Our analysis of the 2020 complaints available to the public revealed 1,004 complaints which mentioned a keyword that suggested the consumer was experiencing a hardship due to the COVID-19 virus. The terms included in this search were COVID, COVID-19, virus, coronavirus, pandemic, shutdown, furlough and CARES Act. These are broader than the terms used by the CFPB but returned a smaller number of results. This is likely due to the difference between the public and non-public complaint datasets. The week that Congress passed the CARES Act over 7% of complaints filed with narratives available to the public included a mention of COVID-19 virus as a factor in the complaint.

A sample of 10 of those complaints was reviewed to offer a rough idea of what was driving this surge.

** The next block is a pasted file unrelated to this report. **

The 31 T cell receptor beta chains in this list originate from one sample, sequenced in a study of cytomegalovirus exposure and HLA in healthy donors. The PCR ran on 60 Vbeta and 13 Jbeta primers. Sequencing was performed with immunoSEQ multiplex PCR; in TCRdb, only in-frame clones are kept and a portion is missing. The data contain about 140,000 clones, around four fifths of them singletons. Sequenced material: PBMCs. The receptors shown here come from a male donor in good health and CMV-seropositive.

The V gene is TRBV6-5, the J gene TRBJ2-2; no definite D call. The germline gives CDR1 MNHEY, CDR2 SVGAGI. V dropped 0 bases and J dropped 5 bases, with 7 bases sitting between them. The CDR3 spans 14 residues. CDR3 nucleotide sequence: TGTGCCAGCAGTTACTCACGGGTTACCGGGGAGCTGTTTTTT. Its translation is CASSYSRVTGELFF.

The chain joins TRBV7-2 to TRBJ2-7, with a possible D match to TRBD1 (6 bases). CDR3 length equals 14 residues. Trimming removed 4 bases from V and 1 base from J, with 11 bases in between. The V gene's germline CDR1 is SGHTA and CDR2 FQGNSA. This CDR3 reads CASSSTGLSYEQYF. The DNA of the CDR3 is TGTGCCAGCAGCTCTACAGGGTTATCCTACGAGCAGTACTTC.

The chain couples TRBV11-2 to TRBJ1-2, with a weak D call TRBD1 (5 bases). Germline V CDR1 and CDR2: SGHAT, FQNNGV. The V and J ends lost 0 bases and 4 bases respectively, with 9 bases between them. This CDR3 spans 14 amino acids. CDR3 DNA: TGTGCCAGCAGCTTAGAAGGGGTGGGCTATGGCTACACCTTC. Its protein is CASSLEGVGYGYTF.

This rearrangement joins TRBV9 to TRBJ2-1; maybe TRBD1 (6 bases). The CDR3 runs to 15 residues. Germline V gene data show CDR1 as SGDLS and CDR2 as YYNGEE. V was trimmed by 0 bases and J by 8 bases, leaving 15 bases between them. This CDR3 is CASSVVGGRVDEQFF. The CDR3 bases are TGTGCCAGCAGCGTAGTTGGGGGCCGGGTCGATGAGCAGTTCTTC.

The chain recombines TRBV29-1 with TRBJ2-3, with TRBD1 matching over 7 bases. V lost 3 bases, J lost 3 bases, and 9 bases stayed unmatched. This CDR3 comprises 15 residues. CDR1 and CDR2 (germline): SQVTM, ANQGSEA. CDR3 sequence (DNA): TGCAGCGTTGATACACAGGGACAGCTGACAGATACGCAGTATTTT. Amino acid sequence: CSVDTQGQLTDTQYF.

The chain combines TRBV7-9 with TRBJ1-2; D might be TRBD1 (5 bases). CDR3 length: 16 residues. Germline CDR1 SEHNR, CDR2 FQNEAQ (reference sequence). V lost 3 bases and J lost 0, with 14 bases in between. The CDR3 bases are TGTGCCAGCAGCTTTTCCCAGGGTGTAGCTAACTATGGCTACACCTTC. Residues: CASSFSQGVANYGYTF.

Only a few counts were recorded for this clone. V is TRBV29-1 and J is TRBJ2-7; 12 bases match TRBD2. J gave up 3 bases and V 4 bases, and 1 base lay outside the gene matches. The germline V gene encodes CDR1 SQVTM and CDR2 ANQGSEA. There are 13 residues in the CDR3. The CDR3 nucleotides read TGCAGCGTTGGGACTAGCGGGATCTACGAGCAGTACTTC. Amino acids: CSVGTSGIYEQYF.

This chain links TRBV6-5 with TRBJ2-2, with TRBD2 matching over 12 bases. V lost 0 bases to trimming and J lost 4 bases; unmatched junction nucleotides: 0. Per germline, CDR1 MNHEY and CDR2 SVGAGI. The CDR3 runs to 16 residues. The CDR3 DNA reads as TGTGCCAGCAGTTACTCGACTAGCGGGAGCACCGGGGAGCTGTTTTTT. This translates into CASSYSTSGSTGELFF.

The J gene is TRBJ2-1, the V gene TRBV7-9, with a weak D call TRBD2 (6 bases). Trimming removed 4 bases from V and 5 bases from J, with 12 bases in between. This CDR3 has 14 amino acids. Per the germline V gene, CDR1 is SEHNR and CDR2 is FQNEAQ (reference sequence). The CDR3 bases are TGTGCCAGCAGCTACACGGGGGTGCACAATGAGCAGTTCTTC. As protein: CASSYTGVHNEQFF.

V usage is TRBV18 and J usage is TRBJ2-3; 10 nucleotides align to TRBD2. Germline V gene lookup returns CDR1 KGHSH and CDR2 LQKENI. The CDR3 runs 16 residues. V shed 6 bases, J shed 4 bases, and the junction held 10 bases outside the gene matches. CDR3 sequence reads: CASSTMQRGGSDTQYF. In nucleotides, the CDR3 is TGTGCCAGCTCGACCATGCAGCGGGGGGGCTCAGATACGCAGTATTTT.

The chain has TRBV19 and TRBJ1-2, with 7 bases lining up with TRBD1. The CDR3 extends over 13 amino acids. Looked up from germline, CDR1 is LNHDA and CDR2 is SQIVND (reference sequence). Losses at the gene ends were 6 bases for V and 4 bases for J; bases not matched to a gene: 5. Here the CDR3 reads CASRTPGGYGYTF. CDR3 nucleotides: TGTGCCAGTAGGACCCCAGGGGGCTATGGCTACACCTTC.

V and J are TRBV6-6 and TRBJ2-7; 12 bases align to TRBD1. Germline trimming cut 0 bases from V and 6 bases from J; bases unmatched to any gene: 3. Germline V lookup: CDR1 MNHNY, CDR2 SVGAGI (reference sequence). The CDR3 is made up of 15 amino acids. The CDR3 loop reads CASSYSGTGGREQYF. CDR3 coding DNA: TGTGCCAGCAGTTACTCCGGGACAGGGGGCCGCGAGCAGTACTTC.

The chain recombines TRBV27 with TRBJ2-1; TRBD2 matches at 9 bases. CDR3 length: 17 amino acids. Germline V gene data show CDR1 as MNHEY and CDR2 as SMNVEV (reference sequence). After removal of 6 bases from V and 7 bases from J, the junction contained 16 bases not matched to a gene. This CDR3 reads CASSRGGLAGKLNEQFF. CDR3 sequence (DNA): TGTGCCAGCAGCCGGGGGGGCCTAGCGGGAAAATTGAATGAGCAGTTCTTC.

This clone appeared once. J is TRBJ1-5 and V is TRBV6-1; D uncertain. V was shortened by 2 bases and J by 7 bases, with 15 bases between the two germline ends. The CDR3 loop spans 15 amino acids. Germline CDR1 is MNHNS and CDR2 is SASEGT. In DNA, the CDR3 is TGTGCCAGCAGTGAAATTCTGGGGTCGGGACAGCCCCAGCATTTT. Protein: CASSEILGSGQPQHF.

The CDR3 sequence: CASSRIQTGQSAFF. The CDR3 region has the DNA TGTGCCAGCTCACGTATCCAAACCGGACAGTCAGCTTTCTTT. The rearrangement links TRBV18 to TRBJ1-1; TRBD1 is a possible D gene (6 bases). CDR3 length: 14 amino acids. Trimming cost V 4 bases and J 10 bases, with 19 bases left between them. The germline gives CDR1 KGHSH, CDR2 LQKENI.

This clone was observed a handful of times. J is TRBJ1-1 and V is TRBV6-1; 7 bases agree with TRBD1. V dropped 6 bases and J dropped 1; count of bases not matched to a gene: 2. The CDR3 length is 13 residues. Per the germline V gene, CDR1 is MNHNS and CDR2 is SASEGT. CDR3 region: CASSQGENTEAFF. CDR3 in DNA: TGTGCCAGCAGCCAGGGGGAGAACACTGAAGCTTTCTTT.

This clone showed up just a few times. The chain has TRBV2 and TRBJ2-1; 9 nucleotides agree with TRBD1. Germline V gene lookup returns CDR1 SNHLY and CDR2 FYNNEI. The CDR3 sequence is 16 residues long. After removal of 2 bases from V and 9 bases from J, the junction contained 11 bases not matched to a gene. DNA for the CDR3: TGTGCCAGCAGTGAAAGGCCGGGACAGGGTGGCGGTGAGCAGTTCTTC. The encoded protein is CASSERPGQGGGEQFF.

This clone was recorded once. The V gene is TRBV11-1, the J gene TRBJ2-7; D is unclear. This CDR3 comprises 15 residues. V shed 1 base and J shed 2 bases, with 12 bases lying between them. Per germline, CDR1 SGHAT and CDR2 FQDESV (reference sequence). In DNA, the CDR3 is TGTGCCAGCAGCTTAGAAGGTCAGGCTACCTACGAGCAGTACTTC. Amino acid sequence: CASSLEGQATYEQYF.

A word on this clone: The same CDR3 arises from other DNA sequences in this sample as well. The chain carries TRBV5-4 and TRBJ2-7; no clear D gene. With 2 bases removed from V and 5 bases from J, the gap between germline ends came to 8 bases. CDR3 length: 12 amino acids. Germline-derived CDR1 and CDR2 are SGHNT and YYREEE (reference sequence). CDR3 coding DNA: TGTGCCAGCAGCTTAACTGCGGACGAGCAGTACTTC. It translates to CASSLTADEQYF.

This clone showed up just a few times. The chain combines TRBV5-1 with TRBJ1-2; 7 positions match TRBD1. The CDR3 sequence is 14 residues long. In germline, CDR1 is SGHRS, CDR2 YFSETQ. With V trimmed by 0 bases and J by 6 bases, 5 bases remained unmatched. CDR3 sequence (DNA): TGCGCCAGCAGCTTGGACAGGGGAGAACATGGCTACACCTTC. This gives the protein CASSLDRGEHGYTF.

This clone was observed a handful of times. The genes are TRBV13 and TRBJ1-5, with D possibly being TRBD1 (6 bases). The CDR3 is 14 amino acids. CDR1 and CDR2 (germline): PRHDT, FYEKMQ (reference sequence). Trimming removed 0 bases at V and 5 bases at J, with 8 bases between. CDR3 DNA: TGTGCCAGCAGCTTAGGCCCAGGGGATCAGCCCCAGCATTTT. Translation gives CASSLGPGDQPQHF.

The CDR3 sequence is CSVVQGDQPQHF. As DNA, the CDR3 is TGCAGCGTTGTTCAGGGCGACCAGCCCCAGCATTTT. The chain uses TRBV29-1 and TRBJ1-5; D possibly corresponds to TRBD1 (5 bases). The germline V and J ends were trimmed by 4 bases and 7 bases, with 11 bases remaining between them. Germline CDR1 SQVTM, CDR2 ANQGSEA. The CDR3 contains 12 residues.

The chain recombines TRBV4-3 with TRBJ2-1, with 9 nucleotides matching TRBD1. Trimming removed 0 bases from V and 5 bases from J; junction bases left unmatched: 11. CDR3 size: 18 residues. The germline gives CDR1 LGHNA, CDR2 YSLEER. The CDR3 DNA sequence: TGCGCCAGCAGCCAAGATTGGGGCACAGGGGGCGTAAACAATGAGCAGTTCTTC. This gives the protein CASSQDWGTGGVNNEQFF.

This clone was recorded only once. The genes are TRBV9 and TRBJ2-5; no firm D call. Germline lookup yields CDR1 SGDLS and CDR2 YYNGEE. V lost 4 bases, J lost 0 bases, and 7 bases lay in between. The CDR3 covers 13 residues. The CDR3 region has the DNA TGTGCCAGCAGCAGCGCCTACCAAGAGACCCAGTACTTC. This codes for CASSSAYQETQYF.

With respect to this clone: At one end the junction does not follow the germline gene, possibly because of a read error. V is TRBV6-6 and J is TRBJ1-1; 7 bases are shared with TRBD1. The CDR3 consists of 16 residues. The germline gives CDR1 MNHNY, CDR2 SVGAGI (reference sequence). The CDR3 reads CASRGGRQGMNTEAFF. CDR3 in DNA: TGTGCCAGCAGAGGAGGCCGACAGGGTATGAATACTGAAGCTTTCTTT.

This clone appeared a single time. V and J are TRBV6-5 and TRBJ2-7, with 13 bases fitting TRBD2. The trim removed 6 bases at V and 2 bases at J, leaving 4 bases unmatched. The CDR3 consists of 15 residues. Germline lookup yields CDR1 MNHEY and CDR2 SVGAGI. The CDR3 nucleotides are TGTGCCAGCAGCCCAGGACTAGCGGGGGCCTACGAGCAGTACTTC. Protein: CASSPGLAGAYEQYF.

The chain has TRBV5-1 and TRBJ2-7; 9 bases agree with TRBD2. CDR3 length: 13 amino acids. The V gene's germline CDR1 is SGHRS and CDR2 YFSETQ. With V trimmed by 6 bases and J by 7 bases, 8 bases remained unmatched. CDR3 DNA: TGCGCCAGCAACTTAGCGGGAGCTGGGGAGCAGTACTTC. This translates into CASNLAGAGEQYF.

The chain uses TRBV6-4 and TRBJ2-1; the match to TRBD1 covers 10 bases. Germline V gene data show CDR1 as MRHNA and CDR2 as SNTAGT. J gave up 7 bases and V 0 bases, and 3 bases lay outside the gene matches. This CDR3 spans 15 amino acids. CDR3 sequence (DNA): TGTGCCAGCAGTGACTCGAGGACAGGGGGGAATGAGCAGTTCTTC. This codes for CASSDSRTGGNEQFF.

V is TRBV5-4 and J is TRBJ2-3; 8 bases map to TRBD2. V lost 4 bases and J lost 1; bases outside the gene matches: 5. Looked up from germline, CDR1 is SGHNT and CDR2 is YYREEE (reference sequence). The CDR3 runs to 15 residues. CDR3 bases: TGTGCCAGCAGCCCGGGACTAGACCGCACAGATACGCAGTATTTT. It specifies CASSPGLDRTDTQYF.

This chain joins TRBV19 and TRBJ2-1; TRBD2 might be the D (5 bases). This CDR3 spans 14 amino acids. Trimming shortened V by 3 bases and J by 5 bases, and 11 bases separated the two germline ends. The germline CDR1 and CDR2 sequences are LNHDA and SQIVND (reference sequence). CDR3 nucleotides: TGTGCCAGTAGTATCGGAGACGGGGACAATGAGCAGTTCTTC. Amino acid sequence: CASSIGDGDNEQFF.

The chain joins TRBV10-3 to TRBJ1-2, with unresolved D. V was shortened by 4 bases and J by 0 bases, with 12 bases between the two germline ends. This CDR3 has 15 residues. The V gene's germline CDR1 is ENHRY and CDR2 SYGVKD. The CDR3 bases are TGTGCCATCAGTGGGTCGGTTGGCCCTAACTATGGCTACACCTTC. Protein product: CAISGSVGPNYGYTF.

Some of the narratives shed more light on how consumers are feeling the stress of COVID-19 and are confused about the options available to them. These conditions appeared to be exacerbating already tough economic conditions. Below are three examples that were typical based on the narratives we reviewed for this research brief.

One credit card consumer notes that customer service lines were overwhelmed.

“…we are in the middle of a worldwide pandemic and Capital One has FAILED for WEEKS To answer the phone.”

Frequently, consumers were complaining about the forbearance terms offered by mortgage servicers.

“ Because of the Cononavirus I’m out of work and wanted to see what I could do payment wise with the company because it’s an international problem. Basically, they said I could go in a three month forbearance. At the end of the three months I would have to come up with the three months of mortgage in full up front. This is basically impossible if I’m not working.”